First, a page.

No matter the cause, all types of procrastination result in one primary outcome – unproductivity. The good news, however, is that even the worst case of procrastination can be reversed. The first step has already been accomplished – identifying why it is that you procrastinate! Knowing this, use the following tips to find the solution that you believe will work best for you. Keep in mind that positive habits of productivity are not formed overnight. It takes mindfulness, dedication, and patience to make a change!
- Just do it, as Nike would say. Find a day within the next week that you can wholeheartedly dedicate to catching up on your responsibilities, including your bar prep. Make a list the night before of everything you want to accomplish, then set your alarm clock for an earlier time than usual to start the day outside of your comfort zone. Forcing yourself to complete tasks that you have been avoiding may feel uncomfortable at first, but the relief you feel at the end of the day will make it all worth it.
- Find an accountability partner. Ask a close friend or family member that you trust to check up on your study progress throughout each week. If your primary cause of procrastination is the fear of failure, this step is especially effective since your natural desire is to meet the expectations of others.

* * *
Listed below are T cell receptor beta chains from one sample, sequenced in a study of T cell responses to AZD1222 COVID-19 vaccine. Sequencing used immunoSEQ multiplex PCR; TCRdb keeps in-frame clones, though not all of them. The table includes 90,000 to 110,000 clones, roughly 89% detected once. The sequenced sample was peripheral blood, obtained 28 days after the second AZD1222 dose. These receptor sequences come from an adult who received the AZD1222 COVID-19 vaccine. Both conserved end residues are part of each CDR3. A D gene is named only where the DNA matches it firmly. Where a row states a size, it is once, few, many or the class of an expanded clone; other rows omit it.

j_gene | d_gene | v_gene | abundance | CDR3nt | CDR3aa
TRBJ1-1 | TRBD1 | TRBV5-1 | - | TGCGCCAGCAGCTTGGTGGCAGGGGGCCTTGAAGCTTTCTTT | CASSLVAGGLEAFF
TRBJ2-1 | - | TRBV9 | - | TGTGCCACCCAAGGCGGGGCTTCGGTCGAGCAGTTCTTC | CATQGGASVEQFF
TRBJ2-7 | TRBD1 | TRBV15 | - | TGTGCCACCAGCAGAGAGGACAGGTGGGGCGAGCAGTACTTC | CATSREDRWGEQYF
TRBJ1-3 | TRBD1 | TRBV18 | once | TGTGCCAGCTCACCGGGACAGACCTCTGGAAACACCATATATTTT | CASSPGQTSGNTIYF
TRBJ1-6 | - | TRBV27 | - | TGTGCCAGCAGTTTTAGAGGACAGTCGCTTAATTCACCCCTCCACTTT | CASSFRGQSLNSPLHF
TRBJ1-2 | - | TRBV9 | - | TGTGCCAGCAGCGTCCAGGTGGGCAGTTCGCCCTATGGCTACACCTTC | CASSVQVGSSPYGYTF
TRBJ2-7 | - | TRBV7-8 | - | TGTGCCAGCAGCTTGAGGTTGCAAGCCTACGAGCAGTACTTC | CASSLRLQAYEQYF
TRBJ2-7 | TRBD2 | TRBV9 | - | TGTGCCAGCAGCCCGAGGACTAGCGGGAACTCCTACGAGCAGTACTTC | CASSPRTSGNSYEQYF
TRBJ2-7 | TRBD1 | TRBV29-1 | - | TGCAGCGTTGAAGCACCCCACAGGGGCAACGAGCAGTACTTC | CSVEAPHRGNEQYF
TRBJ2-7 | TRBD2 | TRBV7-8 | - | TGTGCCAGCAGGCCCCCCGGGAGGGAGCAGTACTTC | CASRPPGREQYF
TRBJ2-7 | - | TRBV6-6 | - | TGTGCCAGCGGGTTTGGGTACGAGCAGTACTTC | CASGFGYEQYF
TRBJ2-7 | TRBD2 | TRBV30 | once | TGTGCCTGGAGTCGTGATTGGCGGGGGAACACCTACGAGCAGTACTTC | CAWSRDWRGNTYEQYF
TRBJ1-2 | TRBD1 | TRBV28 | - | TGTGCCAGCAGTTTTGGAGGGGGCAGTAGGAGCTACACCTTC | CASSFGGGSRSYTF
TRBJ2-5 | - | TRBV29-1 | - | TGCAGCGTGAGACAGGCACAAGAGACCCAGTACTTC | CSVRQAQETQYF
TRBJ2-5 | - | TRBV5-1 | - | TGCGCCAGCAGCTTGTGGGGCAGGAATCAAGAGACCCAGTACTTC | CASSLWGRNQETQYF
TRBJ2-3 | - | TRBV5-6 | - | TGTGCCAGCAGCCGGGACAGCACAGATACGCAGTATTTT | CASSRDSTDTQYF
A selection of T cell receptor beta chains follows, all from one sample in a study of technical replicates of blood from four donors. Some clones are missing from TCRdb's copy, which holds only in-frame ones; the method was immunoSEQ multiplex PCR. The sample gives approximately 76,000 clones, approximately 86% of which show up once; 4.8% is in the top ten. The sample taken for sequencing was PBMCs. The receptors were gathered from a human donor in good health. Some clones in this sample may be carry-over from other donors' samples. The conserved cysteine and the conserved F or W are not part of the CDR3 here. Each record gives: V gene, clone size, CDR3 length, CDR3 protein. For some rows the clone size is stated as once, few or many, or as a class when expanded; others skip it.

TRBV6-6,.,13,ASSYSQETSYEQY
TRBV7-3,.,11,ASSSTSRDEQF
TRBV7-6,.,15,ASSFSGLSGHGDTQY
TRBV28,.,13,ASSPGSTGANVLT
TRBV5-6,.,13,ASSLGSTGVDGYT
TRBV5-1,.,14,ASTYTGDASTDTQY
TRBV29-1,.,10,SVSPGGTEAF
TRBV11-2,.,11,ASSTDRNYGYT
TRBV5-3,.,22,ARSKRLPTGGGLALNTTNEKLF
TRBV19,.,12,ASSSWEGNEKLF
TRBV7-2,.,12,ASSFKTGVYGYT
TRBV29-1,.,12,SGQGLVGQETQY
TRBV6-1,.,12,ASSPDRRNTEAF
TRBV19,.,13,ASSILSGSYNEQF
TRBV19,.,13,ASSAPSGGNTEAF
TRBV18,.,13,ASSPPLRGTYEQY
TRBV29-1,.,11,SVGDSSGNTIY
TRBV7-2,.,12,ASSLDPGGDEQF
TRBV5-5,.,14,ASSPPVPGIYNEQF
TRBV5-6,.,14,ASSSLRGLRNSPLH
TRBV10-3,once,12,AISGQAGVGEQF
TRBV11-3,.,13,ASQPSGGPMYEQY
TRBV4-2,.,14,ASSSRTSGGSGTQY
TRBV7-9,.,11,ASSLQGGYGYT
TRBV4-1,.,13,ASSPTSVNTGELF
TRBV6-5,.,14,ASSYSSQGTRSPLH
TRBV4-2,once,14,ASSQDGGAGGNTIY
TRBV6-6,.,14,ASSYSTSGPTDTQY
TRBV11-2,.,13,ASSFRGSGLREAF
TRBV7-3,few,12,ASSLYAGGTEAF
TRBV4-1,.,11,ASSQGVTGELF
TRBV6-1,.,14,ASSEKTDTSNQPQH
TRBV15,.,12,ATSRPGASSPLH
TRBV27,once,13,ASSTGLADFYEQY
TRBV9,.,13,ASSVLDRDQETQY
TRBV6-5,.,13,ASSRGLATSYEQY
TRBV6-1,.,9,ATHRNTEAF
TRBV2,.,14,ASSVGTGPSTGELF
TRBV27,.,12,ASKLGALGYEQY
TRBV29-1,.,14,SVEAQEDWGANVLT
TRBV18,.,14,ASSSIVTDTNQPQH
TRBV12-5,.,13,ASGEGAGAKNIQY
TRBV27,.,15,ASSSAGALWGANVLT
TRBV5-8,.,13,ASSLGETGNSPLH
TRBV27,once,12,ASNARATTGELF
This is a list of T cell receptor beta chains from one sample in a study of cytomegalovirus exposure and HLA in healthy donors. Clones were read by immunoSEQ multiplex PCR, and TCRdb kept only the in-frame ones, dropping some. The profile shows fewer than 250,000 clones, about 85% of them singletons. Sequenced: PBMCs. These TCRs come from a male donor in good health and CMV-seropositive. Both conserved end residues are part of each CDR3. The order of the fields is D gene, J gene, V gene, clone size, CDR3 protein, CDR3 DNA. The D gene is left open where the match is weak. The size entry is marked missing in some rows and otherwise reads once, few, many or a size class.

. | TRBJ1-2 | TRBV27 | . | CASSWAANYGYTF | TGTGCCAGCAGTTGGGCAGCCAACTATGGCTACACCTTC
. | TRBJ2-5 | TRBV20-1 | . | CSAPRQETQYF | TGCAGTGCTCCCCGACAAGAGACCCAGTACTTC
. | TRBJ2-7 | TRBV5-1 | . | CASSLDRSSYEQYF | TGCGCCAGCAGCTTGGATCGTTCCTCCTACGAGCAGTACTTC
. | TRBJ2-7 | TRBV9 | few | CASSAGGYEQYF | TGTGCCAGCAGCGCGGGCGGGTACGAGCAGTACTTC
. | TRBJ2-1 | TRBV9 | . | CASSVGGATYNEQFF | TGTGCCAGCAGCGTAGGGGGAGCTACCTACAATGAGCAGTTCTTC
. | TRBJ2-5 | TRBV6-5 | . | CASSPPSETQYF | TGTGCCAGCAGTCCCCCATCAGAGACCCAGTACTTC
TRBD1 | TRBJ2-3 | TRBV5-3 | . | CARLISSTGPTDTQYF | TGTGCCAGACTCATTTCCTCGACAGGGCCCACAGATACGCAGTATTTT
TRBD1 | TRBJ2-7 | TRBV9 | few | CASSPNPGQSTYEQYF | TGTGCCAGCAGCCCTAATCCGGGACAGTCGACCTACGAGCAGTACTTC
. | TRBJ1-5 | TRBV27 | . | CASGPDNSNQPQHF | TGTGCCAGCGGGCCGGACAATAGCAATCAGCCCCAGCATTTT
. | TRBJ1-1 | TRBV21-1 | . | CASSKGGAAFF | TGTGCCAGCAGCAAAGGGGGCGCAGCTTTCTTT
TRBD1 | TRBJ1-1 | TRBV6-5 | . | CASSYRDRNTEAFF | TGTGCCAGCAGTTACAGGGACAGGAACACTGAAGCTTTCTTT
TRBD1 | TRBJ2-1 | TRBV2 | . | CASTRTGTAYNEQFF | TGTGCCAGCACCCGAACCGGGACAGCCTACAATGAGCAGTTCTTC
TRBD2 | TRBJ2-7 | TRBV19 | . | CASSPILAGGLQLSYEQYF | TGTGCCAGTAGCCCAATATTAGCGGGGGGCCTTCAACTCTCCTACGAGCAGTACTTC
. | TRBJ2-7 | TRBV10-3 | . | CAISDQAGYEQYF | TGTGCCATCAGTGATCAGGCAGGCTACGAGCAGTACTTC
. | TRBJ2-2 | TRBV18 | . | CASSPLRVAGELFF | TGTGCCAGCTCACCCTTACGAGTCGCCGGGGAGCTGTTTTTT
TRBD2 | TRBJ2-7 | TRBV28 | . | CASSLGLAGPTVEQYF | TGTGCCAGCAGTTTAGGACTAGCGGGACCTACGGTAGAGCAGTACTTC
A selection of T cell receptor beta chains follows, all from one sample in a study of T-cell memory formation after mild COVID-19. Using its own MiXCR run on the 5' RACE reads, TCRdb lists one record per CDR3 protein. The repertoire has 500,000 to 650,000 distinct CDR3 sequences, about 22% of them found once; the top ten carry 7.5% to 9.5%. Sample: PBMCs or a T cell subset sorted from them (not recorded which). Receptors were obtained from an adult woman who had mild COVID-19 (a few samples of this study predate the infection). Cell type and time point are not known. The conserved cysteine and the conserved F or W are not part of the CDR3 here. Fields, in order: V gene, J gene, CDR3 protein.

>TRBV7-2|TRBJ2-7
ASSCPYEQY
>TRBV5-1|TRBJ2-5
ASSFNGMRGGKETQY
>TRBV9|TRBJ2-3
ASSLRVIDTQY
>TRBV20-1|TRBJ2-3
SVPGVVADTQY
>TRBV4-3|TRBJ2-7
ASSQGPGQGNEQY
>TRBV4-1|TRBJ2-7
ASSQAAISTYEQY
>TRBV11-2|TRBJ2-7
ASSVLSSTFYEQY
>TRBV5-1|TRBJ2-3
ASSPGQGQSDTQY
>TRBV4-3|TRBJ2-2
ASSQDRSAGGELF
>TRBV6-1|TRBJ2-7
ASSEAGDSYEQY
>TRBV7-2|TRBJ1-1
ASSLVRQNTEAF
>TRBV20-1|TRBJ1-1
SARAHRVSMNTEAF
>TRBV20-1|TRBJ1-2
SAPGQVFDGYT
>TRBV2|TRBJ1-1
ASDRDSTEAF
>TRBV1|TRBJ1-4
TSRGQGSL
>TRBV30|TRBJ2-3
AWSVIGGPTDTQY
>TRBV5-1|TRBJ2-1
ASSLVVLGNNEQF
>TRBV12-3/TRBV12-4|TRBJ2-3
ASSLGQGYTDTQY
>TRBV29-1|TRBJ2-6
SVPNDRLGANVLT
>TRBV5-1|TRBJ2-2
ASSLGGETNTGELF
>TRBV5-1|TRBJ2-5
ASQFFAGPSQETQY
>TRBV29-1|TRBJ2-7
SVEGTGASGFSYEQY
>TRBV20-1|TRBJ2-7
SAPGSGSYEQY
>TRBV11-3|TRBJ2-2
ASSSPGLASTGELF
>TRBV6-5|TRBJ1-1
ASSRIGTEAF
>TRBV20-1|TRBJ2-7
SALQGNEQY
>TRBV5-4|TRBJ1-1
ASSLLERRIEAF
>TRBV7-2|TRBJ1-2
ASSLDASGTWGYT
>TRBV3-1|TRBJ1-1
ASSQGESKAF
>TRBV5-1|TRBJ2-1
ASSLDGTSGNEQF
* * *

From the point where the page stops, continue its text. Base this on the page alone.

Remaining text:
- Start small. Science indicates that if you accomplish one or two small tasks when you first wake up, you are more likely to be productive that day. This step could include cleaning your room, paying a bill, or even making the bed. Regardless of the tasks you choose, you may be surprised how much you can accomplish just by starting the day off on the right note.
- Know your priorities. There are only 24 hours in a day – no more, no less. With the bar exam steadily approaching, now is the time to make sure that your actions properly align with your goals. What do you really want for your future? If the answer to that question is still to pass the bar exam, then it’s time to prioritize your studying without making excuses. You should also reinforce your long-term goals each day by adding a reminder on your phone or keeping a motivational note on your refrigerator.
It may not be easy to beat bar exam procrastination, but the end result will make every minute spent studying worth it. How will you beat procrastination before the bar exam?